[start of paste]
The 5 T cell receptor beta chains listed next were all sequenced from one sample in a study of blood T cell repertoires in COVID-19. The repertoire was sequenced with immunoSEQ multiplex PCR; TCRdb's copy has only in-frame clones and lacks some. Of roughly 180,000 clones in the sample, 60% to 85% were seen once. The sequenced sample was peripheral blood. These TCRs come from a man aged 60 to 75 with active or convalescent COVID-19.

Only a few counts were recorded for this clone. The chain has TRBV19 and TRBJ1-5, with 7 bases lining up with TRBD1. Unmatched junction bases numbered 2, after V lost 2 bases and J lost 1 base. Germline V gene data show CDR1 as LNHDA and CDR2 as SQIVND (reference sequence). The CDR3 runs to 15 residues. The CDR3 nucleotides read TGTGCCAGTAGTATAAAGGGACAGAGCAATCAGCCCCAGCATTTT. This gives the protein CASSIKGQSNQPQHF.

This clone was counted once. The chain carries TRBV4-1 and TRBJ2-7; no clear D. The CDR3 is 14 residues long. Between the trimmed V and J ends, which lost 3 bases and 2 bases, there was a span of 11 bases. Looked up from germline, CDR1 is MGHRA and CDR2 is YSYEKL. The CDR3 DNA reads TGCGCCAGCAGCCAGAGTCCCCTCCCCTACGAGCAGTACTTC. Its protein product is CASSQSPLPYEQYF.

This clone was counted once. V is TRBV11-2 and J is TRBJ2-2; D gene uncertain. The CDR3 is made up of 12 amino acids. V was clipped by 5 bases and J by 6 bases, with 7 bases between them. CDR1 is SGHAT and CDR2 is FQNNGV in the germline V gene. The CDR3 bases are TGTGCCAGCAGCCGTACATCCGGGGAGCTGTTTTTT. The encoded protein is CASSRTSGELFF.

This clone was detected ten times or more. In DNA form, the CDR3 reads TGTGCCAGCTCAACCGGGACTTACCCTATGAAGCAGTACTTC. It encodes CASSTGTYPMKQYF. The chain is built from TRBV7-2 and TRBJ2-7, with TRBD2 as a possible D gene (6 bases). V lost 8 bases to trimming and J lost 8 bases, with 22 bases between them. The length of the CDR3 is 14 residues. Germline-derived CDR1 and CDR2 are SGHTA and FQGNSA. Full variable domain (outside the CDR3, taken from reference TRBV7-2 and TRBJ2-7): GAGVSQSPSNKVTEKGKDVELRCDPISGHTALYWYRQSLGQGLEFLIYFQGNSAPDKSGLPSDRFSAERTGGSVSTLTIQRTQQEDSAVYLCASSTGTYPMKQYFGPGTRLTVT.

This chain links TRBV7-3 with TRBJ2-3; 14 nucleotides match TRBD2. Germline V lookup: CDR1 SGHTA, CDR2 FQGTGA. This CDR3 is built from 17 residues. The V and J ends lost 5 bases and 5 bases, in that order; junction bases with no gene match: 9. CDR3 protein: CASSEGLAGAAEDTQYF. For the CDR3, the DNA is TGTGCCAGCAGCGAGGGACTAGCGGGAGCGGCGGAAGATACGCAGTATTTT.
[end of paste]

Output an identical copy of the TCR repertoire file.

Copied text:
The 5 T cell receptor beta chains listed next were all sequenced from one sample in a study of blood T cell repertoires in COVID-19. The repertoire was sequenced with immunoSEQ multiplex PCR; TCRdb's copy has only in-frame clones and lacks some. Of roughly 180,000 clones in the sample, 60% to 85% were seen once. The sequenced sample was peripheral blood. These TCRs come from a man aged 60 to 75 with active or convalescent COVID-19.

Only a few counts were recorded for this clone. The chain has TRBV19 and TRBJ1-5, with 7 bases lining up with TRBD1. Unmatched junction bases numbered 2, after V lost 2 bases and J lost 1 base. Germline V gene data show CDR1 as LNHDA and CDR2 as SQIVND (reference sequence). The CDR3 runs to 15 residues. The CDR3 nucleotides read TGTGCCAGTAGTATAAAGGGACAGAGCAATCAGCCCCAGCATTTT. This gives the protein CASSIKGQSNQPQHF.

This clone was counted once. The chain carries TRBV4-1 and TRBJ2-7; no clear D. The CDR3 is 14 residues long. Between the trimmed V and J ends, which lost 3 bases and 2 bases, there was a span of 11 bases. Looked up from germline, CDR1 is MGHRA and CDR2 is YSYEKL. The CDR3 DNA reads TGCGCCAGCAGCCAGAGTCCCCTCCCCTACGAGCAGTACTTC. Its protein product is CASSQSPLPYEQYF.

This clone was counted once. V is TRBV11-2 and J is TRBJ2-2; D gene uncertain. The CDR3 is made up of 12 amino acids. V was clipped by 5 bases and J by 6 bases, with 7 bases between them. CDR1 is SGHAT and CDR2 is FQNNGV in the germline V gene. The CDR3 bases are TGTGCCAGCAGCCGTACATCCGGGGAGCTGTTTTTT. The encoded protein is CASSRTSGELFF.

This clone was detected ten times or more. In DNA form, the CDR3 reads TGTGCCAGCTCAACCGGGACTTACCCTATGAAGCAGTACTTC. It encodes CASSTGTYPMKQYF. The chain is built from TRBV7-2 and TRBJ2-7, with TRBD2 as a possible D gene (6 bases). V lost 8 bases to trimming and J lost 8 bases, with 22 bases between them. The length of the CDR3 is 14 residues. Germline-derived CDR1 and CDR2 are SGHTA and FQGNSA. Full variable domain (outside the CDR3, taken from reference TRBV7-2 and TRBJ2-7): GAGVSQSPSNKVTEKGKDVELRCDPISGHTALYWYRQSLGQGLEFLIYFQGNSAPDKSGLPSDRFSAERTGGSVSTLTIQRTQQEDSAVYLCASSTGTYPMKQYFGPGTRLTVT.

This chain links TRBV7-3 with TRBJ2-3; 14 nucleotides match TRBD2. Germline V lookup: CDR1 SGHTA, CDR2 FQGTGA. This CDR3 is built from 17 residues. The V and J ends lost 5 bases and 5 bases, in that order; junction bases with no gene match: 9. CDR3 protein: CASSEGLAGAAEDTQYF. For the CDR3, the DNA is TGTGCCAGCAGCGAGGGACTAGCGGGAGCGGCGGAAGATACGCAGTATTTT.